The Bell Homestead National Historic Site

It was in Brantford, Ontario where a young Alexander Graham Bell began to study the human voice and experiment with sound in a special place he called his “dreaming place.”  This lookout above the Grand River at his parent’s home provided the setting that ultimately led to one of the greatest inventions of all time – the one that would reshape our world for all time – the telephone.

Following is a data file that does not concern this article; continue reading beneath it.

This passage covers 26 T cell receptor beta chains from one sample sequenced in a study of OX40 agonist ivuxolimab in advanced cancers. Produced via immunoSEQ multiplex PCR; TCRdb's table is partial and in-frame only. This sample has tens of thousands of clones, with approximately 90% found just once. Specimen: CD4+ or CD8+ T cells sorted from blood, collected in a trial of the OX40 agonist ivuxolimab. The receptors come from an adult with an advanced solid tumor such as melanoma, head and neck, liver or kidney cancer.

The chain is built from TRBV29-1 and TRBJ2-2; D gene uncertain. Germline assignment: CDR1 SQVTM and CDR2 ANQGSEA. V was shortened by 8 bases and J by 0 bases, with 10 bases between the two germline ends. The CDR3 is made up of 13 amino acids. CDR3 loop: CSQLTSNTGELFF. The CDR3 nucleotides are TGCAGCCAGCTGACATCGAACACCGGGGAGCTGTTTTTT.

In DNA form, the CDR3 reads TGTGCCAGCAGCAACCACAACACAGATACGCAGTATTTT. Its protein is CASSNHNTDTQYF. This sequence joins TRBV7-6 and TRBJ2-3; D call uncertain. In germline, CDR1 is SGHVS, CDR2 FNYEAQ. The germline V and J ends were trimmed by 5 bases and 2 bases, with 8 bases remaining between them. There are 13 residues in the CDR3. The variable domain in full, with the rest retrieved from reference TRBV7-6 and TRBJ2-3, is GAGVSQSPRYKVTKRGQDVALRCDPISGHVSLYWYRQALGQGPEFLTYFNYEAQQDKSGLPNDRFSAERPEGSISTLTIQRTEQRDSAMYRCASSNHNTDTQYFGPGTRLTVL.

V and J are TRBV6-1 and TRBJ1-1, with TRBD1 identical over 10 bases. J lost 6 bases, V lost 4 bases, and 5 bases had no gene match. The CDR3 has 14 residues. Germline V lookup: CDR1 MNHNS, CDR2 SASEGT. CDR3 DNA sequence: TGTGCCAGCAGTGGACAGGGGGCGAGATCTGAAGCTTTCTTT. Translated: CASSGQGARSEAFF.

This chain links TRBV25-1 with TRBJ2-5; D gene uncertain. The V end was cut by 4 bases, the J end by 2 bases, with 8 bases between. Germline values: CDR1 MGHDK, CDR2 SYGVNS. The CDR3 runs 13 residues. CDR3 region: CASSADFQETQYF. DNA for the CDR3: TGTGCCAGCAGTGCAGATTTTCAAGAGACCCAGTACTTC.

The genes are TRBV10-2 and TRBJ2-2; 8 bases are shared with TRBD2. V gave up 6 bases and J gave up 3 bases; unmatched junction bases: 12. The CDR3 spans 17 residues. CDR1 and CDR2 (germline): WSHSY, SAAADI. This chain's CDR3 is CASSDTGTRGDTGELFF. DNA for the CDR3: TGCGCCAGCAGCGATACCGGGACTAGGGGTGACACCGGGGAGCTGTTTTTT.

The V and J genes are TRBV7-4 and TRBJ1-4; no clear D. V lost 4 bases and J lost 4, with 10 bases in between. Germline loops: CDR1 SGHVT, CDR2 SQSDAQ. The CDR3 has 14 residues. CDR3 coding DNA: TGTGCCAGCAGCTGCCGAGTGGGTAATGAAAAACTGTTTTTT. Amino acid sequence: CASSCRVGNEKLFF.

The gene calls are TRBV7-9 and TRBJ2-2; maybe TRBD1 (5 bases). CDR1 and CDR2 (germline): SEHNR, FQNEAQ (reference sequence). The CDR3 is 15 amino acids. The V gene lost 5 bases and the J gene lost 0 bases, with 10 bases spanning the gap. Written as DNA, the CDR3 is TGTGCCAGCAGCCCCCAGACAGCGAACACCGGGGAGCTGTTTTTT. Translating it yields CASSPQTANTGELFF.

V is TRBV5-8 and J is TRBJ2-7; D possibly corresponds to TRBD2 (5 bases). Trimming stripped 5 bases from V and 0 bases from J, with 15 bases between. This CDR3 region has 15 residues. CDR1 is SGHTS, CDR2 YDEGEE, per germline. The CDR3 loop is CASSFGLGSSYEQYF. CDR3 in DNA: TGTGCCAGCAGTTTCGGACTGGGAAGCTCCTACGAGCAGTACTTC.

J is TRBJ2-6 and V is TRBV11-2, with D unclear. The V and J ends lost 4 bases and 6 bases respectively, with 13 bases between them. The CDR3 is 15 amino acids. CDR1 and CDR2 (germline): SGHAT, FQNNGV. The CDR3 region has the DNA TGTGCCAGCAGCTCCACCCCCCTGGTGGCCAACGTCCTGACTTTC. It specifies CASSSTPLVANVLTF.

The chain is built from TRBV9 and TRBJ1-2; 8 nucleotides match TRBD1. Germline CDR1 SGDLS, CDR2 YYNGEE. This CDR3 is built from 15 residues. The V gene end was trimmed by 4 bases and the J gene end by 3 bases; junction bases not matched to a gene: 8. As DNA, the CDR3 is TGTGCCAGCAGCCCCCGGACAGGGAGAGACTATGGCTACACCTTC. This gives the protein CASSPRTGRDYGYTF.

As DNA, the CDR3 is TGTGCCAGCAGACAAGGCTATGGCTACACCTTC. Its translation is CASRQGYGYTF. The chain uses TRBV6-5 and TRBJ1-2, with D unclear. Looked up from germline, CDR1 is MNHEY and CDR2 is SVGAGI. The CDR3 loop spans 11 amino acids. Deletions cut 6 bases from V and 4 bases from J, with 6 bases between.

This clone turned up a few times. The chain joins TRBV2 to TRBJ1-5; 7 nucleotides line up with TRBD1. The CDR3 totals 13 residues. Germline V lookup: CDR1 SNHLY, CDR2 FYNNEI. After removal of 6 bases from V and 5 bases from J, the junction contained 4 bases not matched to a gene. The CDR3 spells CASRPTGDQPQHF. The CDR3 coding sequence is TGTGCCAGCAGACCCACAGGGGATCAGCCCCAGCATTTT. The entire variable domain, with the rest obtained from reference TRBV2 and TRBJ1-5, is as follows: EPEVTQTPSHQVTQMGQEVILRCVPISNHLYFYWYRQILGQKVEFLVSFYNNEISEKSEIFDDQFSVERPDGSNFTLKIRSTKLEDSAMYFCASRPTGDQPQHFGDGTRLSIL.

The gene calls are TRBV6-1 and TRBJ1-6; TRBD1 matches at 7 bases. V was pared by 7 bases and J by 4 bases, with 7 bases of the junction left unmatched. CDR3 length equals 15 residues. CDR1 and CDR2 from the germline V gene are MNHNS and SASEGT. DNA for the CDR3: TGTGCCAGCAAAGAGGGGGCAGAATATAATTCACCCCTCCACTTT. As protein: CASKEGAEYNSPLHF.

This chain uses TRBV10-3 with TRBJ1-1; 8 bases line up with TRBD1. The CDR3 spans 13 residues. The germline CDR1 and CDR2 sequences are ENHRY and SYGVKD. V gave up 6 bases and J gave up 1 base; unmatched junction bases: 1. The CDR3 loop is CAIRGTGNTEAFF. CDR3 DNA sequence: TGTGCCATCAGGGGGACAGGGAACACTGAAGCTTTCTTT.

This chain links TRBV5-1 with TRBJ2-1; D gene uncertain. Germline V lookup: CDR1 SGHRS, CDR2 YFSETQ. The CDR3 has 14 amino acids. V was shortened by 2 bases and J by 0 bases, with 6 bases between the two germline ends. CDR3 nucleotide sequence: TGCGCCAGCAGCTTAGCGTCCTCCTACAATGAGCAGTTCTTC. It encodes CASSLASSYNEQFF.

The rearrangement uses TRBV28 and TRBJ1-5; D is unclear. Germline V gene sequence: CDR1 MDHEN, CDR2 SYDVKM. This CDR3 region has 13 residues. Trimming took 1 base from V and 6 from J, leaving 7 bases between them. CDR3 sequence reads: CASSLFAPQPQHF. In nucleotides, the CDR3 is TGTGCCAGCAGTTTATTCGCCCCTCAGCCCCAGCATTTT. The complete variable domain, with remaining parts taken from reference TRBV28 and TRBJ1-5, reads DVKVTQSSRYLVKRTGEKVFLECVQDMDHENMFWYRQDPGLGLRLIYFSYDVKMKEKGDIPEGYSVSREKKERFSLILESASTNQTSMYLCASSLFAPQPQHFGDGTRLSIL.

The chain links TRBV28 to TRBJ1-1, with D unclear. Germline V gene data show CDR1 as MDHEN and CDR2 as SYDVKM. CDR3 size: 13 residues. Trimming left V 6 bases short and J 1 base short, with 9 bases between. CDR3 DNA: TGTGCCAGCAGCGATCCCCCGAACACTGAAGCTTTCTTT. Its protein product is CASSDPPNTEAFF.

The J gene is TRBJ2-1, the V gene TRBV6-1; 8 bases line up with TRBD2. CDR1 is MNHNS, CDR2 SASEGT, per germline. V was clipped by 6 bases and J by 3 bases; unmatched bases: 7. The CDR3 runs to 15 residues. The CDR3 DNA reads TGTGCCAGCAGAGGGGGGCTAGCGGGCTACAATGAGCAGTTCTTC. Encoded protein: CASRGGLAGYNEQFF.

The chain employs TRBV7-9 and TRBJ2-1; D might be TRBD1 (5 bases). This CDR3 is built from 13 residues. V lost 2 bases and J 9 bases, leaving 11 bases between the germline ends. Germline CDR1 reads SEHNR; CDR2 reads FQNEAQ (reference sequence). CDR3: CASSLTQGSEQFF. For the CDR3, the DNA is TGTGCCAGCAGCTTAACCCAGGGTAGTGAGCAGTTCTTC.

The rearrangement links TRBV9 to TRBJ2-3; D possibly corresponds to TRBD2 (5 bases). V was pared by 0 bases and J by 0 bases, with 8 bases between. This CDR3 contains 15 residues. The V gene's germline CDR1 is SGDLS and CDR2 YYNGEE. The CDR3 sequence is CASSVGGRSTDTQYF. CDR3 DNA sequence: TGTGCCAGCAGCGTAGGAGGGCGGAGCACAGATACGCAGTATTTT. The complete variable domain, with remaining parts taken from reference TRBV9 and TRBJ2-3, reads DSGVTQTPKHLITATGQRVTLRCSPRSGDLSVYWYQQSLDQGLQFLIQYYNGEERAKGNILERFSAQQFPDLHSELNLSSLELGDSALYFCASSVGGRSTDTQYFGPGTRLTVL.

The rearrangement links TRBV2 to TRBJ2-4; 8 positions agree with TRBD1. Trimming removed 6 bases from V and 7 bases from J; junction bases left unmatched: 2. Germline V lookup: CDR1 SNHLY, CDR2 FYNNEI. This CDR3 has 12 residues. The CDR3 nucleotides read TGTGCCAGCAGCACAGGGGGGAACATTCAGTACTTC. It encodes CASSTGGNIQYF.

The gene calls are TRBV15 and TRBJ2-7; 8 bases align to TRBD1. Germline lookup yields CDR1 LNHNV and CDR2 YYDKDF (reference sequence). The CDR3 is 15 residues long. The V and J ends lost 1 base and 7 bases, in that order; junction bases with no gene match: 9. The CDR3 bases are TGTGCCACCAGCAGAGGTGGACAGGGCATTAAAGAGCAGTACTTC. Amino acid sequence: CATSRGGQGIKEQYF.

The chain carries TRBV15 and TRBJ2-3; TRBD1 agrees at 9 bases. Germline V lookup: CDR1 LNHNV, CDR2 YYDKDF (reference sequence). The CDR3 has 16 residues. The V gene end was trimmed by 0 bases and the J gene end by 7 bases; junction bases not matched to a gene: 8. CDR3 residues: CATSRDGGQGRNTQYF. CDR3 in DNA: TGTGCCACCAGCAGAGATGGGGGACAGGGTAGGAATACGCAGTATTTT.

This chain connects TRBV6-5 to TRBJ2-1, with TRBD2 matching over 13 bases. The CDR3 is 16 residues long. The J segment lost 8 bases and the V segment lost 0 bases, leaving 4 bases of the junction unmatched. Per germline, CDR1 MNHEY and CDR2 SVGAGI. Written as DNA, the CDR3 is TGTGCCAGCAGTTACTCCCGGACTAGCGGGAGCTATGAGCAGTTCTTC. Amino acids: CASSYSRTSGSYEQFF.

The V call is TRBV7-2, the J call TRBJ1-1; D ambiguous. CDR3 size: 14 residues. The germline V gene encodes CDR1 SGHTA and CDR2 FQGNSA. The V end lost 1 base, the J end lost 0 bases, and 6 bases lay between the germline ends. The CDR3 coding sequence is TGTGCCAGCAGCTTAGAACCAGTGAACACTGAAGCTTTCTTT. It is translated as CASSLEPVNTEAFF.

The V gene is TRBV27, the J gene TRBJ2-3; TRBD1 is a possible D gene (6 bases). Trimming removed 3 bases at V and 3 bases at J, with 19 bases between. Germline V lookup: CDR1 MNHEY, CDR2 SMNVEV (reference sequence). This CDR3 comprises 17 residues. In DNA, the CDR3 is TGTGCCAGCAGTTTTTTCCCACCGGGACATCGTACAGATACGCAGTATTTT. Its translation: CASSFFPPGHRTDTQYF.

Located high on the bluffs overlooking the Grand River and the town of Brantford, this was the first North American residence for the Bell family, known as “Melville House.” In 1870 this became home for Alexander and his parents and the inspiration for so much of what was to come.

For a century, the Homestead has welcomed visitors from far and wide.  As one of Ontario’s oldest historic home museums, it has grown significantly in that time, with three restored historic buildings and an eclectic collection of original Bell family artifacts.  Together they tell the story of how a young teacher of the deaf came to invent the telephone.

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